Linn use the 2K driver configuration in the 140’s to aid dispersion of the higher frequencies but the simple set up the Model 1’s created a presentation that was wider, cleaner and more focussed than I have ever heard through the Linn’s.

With regards to high frequency rendition and again competing with Linn’s tweeter/super tweeter approach the 1’s seemed to be more extended although not quite as smooth. Certainly not aggressive though. There was a lot more detail at this level which made the high frequencies more obvious.

There was a leanness to the bass as you would expect but after a while I didn’t feel like I was missing out on the message of the music as the bass produced seemed deep enough with acoustic bass certainly easier to follow than with the Linn. The rest of the presentation was so involving and natural that after a while I didn’t give it a second thought. It wasn’t until plugged the Linn’s back in that I appreciated what was missing.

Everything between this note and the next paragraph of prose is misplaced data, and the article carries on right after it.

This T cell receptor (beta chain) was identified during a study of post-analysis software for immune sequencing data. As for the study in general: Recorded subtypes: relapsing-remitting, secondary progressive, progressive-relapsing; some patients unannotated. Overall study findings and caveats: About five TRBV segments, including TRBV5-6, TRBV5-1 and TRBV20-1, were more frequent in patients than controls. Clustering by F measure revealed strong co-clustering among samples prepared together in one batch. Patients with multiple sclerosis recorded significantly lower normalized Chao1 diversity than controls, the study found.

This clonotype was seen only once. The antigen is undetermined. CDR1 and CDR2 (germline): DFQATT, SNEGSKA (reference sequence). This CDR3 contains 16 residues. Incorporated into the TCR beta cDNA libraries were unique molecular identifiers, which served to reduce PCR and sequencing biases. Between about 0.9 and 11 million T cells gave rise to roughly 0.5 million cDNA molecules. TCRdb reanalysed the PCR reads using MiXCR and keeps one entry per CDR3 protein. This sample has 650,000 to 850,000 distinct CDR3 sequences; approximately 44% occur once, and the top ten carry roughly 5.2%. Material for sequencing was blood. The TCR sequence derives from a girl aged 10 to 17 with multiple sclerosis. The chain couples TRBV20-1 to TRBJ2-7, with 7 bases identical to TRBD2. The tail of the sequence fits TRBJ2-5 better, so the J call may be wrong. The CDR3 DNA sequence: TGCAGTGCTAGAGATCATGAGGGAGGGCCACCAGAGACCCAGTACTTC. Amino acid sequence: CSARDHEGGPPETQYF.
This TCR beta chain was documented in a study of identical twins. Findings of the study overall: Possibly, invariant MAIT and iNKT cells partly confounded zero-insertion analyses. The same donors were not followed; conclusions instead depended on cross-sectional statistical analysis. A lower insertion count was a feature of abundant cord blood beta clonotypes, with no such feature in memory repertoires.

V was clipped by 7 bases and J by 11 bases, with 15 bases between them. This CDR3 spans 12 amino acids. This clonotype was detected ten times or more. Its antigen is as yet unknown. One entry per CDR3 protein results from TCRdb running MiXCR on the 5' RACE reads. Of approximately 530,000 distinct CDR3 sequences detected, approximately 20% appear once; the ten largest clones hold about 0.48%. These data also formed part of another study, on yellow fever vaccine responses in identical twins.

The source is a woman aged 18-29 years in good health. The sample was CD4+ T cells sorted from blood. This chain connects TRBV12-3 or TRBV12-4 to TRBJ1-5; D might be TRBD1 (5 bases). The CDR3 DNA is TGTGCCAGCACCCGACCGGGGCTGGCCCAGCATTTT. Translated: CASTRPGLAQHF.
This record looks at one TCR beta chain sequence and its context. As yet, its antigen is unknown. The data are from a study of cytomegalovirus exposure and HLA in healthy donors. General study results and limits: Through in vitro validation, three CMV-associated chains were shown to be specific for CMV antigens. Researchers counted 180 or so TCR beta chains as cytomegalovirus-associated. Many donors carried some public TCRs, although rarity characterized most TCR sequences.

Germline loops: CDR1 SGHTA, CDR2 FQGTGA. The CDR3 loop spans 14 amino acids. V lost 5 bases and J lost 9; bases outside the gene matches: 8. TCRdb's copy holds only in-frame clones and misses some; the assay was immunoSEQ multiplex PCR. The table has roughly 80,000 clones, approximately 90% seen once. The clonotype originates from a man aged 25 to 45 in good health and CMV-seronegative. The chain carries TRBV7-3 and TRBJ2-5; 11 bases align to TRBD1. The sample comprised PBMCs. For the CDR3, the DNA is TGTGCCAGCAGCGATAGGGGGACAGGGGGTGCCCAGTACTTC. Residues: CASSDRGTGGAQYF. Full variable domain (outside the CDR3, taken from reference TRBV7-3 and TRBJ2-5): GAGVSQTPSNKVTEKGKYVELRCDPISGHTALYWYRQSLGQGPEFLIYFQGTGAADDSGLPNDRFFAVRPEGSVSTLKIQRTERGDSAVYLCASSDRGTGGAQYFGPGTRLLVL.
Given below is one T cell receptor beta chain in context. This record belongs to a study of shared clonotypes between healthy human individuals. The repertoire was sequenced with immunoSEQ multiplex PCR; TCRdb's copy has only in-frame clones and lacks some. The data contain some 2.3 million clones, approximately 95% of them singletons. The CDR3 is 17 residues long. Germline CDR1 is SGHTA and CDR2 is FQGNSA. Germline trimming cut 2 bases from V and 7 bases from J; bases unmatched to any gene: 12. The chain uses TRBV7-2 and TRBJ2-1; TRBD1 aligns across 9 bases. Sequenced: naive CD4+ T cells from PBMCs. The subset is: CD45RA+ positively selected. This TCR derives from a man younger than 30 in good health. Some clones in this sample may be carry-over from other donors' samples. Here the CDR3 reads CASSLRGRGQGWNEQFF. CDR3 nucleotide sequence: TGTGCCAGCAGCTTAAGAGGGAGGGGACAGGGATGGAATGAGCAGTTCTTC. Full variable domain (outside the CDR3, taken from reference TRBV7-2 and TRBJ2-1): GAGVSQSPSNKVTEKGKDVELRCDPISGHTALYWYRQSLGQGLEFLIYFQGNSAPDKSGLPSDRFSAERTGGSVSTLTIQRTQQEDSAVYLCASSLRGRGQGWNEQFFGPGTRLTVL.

The Seas Treble Unit

I have now spent many a happy hour playing track after track discovering what these incredible little speakers can do. Each track would throw up a new level of detail or nuance that would put a smile on my face. Listening to the likes of Eva Cassidy can be unnerving with her voice and acoustic guitar palpable between the speakers.

If your music collection is predominantly made up of any of the following or similar then I can confidently say that, subject to your electronics being up to the job, these speakers are for you: